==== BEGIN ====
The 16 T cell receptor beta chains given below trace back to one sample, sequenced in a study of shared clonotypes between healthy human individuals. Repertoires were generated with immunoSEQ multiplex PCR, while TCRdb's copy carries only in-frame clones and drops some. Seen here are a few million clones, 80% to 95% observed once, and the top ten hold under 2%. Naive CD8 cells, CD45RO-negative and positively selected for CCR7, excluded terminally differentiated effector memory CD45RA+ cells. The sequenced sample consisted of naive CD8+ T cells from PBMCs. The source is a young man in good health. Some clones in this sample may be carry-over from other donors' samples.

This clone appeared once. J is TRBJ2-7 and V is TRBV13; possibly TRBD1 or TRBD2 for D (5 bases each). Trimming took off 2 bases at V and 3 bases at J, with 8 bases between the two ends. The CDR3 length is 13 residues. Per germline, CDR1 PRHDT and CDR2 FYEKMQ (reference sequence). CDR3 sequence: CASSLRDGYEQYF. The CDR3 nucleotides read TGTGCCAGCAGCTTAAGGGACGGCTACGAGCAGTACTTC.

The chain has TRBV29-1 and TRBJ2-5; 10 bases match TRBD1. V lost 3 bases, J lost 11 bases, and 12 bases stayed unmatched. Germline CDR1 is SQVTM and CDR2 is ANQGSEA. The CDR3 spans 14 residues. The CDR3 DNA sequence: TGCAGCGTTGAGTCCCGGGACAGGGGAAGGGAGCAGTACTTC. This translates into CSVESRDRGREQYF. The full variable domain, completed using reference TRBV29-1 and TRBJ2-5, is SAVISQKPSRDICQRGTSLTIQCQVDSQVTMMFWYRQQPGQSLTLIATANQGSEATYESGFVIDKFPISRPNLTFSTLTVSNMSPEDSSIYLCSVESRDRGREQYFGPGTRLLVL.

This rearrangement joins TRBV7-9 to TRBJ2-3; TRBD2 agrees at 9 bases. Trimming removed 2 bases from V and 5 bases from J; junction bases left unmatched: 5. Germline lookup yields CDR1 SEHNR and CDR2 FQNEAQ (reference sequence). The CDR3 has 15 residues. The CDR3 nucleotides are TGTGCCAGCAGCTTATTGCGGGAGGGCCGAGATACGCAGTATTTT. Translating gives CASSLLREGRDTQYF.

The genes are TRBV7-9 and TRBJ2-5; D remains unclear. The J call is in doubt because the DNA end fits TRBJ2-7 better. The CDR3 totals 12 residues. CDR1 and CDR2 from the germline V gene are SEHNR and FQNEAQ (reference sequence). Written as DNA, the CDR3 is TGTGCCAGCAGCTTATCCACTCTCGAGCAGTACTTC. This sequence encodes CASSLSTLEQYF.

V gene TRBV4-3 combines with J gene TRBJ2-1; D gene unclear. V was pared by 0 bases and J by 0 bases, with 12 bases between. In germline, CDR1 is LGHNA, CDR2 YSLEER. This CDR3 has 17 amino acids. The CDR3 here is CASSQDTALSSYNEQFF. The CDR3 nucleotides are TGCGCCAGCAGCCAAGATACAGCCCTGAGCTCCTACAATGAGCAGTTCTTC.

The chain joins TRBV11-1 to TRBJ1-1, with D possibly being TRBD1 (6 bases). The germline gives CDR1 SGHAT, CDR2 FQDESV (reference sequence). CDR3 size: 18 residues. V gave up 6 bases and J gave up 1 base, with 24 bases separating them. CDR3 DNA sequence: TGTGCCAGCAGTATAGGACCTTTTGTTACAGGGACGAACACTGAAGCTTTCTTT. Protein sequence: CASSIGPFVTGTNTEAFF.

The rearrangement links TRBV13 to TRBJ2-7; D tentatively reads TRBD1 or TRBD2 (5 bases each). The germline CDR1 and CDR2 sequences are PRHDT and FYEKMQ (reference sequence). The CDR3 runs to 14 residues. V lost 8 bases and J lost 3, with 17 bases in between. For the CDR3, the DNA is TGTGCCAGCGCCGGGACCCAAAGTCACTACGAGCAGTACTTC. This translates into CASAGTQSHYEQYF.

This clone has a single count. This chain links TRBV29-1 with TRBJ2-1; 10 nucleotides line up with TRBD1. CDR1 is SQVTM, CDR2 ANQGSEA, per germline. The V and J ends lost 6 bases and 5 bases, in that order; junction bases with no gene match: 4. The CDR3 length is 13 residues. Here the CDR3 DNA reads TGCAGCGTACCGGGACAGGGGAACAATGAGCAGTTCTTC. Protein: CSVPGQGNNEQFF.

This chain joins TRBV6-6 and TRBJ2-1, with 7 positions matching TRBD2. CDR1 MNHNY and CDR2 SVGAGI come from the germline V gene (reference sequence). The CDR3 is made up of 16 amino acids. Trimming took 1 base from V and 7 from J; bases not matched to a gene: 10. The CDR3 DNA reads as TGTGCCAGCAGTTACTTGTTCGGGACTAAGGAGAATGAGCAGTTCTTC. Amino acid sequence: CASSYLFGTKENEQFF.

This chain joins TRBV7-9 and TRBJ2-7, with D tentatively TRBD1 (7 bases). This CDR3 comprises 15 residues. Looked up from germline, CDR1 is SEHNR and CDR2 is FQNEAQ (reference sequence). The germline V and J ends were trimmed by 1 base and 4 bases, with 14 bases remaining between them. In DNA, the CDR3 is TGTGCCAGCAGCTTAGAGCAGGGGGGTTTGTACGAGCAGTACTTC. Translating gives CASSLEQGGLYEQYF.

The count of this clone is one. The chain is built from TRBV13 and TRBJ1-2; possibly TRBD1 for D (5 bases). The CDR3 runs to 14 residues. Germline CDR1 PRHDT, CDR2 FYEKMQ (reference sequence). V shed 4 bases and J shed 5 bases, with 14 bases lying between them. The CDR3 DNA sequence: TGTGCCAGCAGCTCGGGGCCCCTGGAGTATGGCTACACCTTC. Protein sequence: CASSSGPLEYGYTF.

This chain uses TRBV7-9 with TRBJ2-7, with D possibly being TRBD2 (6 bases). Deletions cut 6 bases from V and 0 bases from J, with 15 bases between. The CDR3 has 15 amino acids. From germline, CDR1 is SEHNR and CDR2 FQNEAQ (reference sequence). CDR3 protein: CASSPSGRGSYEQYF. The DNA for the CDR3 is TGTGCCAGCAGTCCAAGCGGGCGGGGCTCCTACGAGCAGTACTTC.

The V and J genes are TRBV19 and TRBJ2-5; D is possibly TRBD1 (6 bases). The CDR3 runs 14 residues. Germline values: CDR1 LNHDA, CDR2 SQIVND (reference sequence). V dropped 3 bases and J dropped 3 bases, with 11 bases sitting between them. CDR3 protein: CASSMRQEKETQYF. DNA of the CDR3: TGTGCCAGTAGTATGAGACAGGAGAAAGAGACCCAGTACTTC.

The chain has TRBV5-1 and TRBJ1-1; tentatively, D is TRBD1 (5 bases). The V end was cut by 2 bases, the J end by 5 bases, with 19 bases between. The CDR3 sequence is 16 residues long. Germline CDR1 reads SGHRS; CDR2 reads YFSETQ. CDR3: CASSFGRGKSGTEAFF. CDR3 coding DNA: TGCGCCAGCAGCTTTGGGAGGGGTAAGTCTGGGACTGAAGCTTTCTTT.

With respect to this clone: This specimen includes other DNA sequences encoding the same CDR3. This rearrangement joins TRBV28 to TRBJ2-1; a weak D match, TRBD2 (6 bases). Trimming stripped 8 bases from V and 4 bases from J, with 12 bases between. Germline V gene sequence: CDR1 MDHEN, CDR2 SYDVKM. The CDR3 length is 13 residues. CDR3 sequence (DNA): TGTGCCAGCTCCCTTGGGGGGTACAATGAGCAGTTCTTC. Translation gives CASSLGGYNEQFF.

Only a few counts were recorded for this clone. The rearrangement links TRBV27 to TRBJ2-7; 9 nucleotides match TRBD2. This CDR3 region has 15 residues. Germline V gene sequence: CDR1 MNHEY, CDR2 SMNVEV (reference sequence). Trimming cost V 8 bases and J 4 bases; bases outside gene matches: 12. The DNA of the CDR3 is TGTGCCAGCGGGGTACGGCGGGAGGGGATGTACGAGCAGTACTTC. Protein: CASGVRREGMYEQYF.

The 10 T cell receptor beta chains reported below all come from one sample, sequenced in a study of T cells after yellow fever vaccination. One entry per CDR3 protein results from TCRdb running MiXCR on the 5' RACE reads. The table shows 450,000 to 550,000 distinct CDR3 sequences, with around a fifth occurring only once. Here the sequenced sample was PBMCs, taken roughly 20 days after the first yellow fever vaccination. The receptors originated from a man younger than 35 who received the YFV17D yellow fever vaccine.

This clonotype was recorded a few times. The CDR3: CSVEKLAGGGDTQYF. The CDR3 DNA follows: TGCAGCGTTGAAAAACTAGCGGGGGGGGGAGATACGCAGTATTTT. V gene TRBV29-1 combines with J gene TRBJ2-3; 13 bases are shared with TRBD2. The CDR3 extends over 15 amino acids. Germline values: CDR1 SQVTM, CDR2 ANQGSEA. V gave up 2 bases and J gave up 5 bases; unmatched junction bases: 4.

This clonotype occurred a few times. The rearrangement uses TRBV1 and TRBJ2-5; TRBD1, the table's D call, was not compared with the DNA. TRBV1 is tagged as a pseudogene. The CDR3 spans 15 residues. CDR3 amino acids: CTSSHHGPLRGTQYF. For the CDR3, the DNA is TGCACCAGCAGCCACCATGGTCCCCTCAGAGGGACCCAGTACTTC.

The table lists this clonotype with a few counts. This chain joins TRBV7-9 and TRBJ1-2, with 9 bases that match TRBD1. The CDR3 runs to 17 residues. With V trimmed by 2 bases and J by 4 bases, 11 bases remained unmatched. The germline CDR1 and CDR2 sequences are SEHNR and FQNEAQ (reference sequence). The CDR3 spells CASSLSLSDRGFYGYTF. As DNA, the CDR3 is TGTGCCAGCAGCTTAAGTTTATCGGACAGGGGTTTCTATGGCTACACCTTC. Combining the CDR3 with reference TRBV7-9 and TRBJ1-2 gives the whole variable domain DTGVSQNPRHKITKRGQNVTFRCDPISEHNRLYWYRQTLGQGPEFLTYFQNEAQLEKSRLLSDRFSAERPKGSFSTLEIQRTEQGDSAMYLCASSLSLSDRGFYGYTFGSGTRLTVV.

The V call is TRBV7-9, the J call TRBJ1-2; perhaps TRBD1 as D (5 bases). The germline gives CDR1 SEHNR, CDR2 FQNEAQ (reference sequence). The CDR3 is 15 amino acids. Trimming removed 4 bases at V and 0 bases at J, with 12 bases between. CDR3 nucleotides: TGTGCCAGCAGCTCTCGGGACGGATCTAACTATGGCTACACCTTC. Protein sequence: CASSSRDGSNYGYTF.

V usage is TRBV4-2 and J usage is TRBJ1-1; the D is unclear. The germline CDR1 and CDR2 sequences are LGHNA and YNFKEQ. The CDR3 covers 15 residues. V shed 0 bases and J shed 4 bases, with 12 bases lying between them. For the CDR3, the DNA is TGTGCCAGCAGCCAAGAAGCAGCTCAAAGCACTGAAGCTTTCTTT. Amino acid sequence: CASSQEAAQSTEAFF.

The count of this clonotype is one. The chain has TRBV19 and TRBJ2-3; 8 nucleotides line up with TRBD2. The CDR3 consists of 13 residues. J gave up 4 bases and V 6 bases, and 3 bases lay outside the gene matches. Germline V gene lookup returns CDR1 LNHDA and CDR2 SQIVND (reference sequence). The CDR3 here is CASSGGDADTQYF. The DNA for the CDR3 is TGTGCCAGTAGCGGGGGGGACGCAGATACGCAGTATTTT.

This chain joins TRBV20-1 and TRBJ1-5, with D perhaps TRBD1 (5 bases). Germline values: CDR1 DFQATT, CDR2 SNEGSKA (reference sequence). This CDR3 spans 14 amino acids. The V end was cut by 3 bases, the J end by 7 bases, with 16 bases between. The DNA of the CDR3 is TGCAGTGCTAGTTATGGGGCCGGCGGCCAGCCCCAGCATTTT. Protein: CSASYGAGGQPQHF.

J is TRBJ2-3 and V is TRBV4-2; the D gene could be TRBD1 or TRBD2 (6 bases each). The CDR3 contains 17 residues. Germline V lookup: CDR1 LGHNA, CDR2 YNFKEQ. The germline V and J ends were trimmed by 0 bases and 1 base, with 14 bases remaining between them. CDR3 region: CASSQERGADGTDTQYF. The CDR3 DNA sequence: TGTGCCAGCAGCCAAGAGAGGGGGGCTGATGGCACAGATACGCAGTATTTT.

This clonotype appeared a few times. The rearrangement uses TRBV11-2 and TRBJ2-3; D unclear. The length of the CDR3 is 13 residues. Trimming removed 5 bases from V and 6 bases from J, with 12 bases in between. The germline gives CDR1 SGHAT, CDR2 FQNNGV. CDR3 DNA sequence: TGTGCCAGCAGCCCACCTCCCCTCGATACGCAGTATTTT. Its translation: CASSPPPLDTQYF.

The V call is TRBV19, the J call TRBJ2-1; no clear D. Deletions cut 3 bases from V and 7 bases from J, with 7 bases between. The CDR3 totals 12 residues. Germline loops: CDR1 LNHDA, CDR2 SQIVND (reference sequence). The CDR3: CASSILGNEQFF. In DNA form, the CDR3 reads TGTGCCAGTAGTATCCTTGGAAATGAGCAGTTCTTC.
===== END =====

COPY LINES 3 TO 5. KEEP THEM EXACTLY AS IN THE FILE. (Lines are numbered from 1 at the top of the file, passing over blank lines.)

The chain has TRBV29-1 and TRBJ2-5; 10 bases match TRBD1. V lost 3 bases, J lost 11 bases, and 12 bases stayed unmatched. Germline CDR1 is SQVTM and CDR2 is ANQGSEA. The CDR3 spans 14 residues. The CDR3 DNA sequence: TGCAGCGTTGAGTCCCGGGACAGGGGAAGGGAGCAGTACTTC. This translates into CSVESRDRGREQYF. The full variable domain, completed using reference TRBV29-1 and TRBJ2-5, is SAVISQKPSRDICQRGTSLTIQCQVDSQVTMMFWYRQQPGQSLTLIATANQGSEATYESGFVIDKFPISRPNLTFSTLTVSNMSPEDSSIYLCSVESRDRGREQYFGPGTRLLVL.

This rearrangement joins TRBV7-9 to TRBJ2-3; TRBD2 agrees at 9 bases. Trimming removed 2 bases from V and 5 bases from J; junction bases left unmatched: 5. Germline lookup yields CDR1 SEHNR and CDR2 FQNEAQ (reference sequence). The CDR3 has 15 residues. The CDR3 nucleotides are TGTGCCAGCAGCTTATTGCGGGAGGGCCGAGATACGCAGTATTTT. Translating gives CASSLLREGRDTQYF.

The genes are TRBV7-9 and TRBJ2-5; D remains unclear. The J call is in doubt because the DNA end fits TRBJ2-7 better. The CDR3 totals 12 residues. CDR1 and CDR2 from the germline V gene are SEHNR and FQNEAQ (reference sequence). Written as DNA, the CDR3 is TGTGCCAGCAGCTTATCCACTCTCGAGCAGTACTTC. This sequence encodes CASSLSTLEQYF.